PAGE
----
Starting with a farm review

To get us started on the Monitor Farm project I’ve been working with agricultural business consultant Philip Dunn on the whole farm review, ready for our opening meeting on 1 July. If you want to come along, don’t forget to email Regional Manager Harry Henderson so we know how many people to expect.

There are a number of things I’m keen to look at during the here years of the Monitor Farm programme, including soil and mycotoxins. The soils vary greatly here, from sandy clay loam to heavy blue clay. We do have fields with more than one soil type, too. On the mycotoxin front, I’m working with Bradshaws Mill Driffield to see how we can reduce the risk.

I supply direct to Bradshaws, because it allows me to remain in control, and quickly solve any issues that may arise. Our deliveries are now made in a new 17t trailer I’ve just bought, which makes our road haulage safer.  And it’s a lot easier to use than our previous one!

Biscuit wheat transport

My brother Adrian with a load of biscuit wheat.

As for other crops, this is our first year of doing feed barley – we can’t grow spring malting barley because our soil is too heavy. My target price is £150/tonne for the feed barley, so let’s see what happens…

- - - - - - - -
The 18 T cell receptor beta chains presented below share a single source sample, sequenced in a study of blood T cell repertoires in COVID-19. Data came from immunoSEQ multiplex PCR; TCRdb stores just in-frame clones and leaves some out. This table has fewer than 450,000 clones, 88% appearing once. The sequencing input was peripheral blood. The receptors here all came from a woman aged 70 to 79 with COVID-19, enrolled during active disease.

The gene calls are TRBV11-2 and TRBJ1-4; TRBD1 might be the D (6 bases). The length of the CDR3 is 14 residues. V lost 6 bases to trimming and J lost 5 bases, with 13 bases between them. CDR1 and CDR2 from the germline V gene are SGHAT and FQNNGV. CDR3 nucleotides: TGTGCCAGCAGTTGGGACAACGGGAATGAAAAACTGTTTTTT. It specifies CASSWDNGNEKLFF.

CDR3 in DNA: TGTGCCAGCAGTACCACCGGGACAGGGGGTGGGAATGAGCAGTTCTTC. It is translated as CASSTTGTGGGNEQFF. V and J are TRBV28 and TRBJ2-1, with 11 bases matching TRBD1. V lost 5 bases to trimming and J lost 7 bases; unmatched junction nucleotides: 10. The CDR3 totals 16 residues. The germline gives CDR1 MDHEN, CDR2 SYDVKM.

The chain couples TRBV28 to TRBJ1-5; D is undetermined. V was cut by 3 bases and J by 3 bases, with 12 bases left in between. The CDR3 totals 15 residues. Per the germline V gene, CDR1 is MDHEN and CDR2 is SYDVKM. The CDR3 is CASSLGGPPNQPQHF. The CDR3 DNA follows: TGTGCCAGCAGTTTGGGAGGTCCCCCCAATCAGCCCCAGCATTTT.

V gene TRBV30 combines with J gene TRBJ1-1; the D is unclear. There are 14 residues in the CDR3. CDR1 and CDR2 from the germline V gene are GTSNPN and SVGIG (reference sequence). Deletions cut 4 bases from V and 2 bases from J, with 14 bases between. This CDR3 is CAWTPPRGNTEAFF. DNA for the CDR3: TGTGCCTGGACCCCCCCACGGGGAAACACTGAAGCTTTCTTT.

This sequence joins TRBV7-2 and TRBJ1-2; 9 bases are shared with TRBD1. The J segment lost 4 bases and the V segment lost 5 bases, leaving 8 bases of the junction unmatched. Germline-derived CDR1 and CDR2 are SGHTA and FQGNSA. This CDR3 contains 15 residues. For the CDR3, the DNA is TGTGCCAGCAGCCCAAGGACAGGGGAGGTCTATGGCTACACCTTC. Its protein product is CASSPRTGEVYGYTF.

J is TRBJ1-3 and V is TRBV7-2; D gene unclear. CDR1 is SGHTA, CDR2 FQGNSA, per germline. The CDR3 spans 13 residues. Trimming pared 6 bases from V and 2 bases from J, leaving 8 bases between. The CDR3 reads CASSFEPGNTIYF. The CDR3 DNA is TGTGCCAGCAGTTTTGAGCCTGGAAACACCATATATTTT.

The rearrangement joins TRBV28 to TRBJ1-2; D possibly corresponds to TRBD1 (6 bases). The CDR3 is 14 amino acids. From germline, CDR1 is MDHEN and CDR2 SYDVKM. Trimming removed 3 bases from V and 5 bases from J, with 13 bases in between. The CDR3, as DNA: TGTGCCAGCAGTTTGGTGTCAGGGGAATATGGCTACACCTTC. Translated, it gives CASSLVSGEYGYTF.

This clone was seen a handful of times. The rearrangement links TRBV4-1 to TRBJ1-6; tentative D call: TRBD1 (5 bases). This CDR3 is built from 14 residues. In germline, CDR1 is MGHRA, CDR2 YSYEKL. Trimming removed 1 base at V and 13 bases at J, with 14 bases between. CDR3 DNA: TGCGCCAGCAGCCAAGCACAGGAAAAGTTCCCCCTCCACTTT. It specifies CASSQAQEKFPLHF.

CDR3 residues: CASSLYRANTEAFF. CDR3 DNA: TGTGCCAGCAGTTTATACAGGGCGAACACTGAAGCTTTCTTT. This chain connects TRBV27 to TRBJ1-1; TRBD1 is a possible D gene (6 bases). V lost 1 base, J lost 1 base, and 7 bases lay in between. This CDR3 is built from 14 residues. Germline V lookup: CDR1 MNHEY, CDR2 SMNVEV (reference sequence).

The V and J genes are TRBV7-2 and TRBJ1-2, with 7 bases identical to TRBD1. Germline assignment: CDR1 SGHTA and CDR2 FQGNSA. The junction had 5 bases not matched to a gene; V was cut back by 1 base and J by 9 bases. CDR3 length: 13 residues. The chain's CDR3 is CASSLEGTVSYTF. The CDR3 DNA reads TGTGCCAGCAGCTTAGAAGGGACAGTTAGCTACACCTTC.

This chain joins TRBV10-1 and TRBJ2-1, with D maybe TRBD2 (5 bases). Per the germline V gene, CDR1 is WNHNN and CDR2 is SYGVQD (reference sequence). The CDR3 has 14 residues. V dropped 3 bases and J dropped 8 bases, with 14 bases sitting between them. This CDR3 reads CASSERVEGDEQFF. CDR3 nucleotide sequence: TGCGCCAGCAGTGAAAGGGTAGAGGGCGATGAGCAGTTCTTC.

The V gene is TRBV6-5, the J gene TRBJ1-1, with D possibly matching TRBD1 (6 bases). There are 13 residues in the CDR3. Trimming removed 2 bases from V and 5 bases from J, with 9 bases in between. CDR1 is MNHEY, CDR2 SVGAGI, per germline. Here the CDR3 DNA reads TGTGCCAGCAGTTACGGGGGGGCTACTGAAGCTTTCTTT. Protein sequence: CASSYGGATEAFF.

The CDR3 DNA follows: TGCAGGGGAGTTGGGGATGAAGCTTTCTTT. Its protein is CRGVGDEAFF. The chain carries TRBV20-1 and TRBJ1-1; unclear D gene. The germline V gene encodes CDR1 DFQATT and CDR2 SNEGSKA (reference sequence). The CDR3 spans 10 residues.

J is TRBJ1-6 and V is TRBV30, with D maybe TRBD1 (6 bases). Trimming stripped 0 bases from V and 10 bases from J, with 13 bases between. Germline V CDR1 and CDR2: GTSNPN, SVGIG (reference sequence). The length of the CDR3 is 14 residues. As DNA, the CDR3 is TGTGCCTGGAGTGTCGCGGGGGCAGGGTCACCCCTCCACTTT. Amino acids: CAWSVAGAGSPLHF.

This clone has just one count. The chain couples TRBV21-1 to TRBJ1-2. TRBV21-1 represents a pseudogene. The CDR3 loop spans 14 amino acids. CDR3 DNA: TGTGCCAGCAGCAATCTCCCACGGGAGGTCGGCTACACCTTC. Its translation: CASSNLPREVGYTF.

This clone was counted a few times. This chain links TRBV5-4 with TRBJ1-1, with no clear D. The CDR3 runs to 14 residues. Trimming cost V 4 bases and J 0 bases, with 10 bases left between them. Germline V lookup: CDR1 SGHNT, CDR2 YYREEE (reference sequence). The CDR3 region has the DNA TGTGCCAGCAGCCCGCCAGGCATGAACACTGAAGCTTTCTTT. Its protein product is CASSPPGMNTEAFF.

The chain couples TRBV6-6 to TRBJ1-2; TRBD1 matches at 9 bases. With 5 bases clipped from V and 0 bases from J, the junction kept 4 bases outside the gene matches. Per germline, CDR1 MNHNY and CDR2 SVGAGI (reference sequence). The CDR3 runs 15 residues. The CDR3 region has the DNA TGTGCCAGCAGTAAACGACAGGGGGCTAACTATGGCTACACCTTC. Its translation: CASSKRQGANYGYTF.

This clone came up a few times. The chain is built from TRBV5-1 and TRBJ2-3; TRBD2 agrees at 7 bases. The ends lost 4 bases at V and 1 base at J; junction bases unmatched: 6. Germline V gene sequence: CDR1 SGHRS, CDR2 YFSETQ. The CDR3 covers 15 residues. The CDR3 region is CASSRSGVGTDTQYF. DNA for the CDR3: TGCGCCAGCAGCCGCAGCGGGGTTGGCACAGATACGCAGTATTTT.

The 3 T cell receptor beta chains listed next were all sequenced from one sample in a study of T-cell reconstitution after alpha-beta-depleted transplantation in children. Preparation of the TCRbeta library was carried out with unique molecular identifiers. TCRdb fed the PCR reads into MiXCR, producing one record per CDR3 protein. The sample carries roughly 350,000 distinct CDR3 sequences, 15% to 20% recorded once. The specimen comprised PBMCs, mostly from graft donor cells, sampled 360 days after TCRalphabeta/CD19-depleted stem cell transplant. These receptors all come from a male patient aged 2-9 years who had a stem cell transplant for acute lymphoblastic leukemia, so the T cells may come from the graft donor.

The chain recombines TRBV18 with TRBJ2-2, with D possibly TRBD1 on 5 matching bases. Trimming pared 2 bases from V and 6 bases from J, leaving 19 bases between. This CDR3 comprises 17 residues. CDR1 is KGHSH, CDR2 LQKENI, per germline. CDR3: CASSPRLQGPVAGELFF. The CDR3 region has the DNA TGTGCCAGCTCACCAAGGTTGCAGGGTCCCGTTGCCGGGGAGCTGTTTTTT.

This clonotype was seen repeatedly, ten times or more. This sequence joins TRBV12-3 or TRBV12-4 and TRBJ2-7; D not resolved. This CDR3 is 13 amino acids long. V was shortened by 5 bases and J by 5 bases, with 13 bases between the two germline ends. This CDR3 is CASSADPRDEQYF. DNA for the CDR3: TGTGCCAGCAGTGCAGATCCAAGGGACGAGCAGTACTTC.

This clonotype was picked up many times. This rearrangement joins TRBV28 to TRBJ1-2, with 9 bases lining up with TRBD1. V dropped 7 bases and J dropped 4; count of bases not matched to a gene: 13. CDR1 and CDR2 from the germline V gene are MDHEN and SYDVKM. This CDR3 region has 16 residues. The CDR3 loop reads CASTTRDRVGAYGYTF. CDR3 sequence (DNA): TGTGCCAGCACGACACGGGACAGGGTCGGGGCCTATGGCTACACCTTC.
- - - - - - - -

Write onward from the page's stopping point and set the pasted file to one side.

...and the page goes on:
Up here in Yorkshire, there’s a fairly good energy crop market, so our barn is stacked with bales of miscanthus ready to go to Drax at some point.

Finally, our OSR is looking great! And the field next to the farmhouse is full of wildlife – hares, skylarks, tree and house sparrows, and the odd pollen beetle, of course.

Phil Meadley and Harry Henderson in a field of OSR

Me and Harry Henderson, AHDB Cereals & Oilseeds Regional Manager, inspecting my OSR.

PhilipMeadley

PhilipMeadley

Philip Meadley farms 250ha near Driffield, approximately four miles from the North Sea coast. In a four-way family partnership, he grows milling wheat, oilseed rape, peas and barley. Phil is particularly interested in soil health, reducing fuel usage, addressing mycotoxins and looking at his whole approach to cultivations. http://cereals.ahdb.org.uk/driffield

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